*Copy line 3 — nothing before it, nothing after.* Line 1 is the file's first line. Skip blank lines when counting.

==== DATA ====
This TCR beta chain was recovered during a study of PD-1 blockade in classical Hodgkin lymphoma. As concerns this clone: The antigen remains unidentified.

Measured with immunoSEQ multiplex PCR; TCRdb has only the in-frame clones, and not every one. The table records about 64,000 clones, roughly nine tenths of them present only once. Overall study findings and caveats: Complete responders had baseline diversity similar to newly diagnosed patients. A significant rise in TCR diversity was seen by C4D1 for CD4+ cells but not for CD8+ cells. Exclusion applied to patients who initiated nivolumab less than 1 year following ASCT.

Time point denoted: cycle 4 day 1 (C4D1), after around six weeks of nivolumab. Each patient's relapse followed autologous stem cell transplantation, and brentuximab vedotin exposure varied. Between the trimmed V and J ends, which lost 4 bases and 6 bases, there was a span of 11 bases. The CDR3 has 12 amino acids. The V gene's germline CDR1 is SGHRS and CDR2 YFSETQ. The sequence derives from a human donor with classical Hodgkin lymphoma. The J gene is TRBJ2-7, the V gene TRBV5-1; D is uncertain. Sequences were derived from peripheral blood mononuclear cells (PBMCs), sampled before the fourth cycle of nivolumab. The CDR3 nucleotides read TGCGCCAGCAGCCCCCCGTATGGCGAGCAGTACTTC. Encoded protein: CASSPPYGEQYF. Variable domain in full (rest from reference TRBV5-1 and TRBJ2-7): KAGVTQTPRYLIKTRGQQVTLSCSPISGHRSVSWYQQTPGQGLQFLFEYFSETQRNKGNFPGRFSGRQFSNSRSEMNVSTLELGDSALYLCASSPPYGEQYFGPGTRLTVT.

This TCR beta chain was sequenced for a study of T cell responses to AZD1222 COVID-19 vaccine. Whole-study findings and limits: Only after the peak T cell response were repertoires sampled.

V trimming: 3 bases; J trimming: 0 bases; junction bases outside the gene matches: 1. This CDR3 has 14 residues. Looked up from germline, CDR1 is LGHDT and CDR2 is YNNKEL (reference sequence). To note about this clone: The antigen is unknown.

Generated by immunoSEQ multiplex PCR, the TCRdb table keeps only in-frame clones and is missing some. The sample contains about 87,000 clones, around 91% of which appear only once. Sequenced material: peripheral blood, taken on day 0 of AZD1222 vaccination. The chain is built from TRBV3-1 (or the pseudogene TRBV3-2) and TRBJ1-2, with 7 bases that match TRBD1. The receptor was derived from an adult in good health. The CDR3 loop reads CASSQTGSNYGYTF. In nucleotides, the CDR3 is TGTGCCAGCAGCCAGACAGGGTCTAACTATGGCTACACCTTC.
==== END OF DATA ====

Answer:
Time point denoted: cycle 4 day 1 (C4D1), after around six weeks of nivolumab. Each patient's relapse followed autologous stem cell transplantation, and brentuximab vedotin exposure varied. Between the trimmed V and J ends, which lost 4 bases and 6 bases, there was a span of 11 bases. The CDR3 has 12 amino acids. The V gene's germline CDR1 is SGHRS and CDR2 YFSETQ. The sequence derives from a human donor with classical Hodgkin lymphoma. The J gene is TRBJ2-7, the V gene TRBV5-1; D is uncertain. Sequences were derived from peripheral blood mononuclear cells (PBMCs), sampled before the fourth cycle of nivolumab. The CDR3 nucleotides read TGCGCCAGCAGCCCCCCGTATGGCGAGCAGTACTTC. Encoded protein: CASSPPYGEQYF. Variable domain in full (rest from reference TRBV5-1 and TRBJ2-7): KAGVTQTPRYLIKTRGQQVTLSCSPISGHRSVSWYQQTPGQGLQFLFEYFSETQRNKGNFPGRFSGRQFSNSRSEMNVSTLELGDSALYLCASSPPYGEQYFGPGTRLTVT.